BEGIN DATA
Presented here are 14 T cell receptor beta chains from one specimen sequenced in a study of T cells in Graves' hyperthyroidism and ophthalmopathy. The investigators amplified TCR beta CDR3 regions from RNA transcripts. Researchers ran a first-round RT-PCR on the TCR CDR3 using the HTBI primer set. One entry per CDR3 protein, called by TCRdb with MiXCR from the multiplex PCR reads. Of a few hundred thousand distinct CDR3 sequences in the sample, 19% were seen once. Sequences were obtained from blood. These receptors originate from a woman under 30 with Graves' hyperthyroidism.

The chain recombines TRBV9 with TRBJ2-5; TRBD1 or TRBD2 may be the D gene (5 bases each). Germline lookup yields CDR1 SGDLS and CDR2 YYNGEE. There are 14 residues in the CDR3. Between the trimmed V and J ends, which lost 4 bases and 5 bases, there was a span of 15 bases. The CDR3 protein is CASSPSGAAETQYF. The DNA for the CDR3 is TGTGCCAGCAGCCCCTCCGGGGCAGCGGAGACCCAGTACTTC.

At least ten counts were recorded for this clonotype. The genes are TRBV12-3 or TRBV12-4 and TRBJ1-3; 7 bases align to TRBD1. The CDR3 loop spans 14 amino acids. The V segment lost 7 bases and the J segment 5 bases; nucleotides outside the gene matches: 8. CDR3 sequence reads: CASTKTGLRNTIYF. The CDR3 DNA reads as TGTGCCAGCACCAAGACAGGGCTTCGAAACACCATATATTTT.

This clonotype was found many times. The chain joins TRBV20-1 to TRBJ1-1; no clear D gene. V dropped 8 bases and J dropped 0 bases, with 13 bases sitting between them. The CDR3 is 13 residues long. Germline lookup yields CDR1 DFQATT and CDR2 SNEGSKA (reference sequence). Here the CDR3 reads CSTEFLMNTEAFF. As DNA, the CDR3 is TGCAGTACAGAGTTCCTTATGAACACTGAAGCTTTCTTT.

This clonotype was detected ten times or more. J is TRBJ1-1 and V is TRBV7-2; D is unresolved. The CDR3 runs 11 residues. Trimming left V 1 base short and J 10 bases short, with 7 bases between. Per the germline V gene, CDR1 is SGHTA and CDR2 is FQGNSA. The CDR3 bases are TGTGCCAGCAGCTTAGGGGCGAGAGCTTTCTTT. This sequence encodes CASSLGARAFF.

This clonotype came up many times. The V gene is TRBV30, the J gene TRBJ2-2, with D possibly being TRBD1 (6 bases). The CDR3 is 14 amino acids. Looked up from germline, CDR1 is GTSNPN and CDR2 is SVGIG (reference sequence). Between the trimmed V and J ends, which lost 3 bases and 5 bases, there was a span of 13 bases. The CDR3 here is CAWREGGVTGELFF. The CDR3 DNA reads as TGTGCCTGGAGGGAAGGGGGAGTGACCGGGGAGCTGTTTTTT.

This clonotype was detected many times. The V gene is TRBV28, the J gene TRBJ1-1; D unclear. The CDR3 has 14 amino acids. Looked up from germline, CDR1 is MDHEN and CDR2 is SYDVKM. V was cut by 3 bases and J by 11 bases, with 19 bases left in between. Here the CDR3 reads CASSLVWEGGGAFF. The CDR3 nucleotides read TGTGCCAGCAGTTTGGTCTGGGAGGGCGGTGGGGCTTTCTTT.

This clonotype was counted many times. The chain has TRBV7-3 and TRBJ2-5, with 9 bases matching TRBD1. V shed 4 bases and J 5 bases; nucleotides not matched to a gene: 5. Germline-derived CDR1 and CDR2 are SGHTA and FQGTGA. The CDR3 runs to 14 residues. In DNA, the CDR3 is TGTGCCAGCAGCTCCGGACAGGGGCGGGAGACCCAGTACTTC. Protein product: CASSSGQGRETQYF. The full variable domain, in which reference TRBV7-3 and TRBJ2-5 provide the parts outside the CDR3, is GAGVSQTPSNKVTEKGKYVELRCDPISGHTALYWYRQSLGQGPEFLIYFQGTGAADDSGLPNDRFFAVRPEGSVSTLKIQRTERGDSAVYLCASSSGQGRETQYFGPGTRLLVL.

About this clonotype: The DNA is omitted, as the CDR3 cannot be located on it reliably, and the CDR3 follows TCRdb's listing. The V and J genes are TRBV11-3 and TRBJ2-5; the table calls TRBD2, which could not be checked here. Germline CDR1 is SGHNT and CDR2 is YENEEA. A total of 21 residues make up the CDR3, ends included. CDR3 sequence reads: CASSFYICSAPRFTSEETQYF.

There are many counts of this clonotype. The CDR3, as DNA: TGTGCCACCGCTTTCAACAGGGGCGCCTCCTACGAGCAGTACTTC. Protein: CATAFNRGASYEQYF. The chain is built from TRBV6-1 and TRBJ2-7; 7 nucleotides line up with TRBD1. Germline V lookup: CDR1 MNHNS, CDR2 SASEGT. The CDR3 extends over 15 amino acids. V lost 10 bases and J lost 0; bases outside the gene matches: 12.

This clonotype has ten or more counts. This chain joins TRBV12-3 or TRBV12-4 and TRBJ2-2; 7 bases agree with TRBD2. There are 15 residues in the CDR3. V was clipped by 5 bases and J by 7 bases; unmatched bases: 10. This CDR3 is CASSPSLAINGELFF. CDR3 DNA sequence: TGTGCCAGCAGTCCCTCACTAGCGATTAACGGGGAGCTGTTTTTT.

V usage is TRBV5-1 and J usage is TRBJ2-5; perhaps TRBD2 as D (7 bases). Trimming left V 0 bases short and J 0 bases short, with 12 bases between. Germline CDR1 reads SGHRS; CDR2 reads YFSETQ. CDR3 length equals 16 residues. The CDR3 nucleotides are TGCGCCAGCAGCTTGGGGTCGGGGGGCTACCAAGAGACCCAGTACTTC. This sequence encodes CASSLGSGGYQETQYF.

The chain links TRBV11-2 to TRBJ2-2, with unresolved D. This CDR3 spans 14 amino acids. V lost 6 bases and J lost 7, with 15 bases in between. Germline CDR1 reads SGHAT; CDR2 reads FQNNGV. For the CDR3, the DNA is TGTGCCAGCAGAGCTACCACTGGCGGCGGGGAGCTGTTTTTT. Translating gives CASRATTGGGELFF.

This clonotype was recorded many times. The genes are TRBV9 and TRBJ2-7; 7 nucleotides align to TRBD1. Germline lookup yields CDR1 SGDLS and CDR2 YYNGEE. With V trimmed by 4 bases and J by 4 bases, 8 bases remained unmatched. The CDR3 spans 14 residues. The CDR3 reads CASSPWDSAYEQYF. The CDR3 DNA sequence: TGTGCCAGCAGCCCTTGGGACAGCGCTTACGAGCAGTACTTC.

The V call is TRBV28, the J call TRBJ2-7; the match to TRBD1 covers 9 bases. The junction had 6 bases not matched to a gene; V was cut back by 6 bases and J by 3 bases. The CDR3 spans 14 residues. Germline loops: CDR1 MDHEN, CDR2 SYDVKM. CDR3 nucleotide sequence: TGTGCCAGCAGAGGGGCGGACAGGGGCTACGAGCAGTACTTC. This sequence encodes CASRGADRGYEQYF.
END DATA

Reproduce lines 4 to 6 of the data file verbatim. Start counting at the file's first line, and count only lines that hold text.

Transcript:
This clonotype was found many times. The chain joins TRBV20-1 to TRBJ1-1; no clear D gene. V dropped 8 bases and J dropped 0 bases, with 13 bases sitting between them. The CDR3 is 13 residues long. Germline lookup yields CDR1 DFQATT and CDR2 SNEGSKA (reference sequence). Here the CDR3 reads CSTEFLMNTEAFF. As DNA, the CDR3 is TGCAGTACAGAGTTCCTTATGAACACTGAAGCTTTCTTT.

This clonotype was detected ten times or more. J is TRBJ1-1 and V is TRBV7-2; D is unresolved. The CDR3 runs 11 residues. Trimming left V 1 base short and J 10 bases short, with 7 bases between. Per the germline V gene, CDR1 is SGHTA and CDR2 is FQGNSA. The CDR3 bases are TGTGCCAGCAGCTTAGGGGCGAGAGCTTTCTTT. This sequence encodes CASSLGARAFF.

This clonotype came up many times. The V gene is TRBV30, the J gene TRBJ2-2, with D possibly being TRBD1 (6 bases). The CDR3 is 14 amino acids. Looked up from germline, CDR1 is GTSNPN and CDR2 is SVGIG (reference sequence). Between the trimmed V and J ends, which lost 3 bases and 5 bases, there was a span of 13 bases. The CDR3 here is CAWREGGVTGELFF. The CDR3 DNA reads as TGTGCCTGGAGGGAAGGGGGAGTGACCGGGGAGCTGTTTTTT.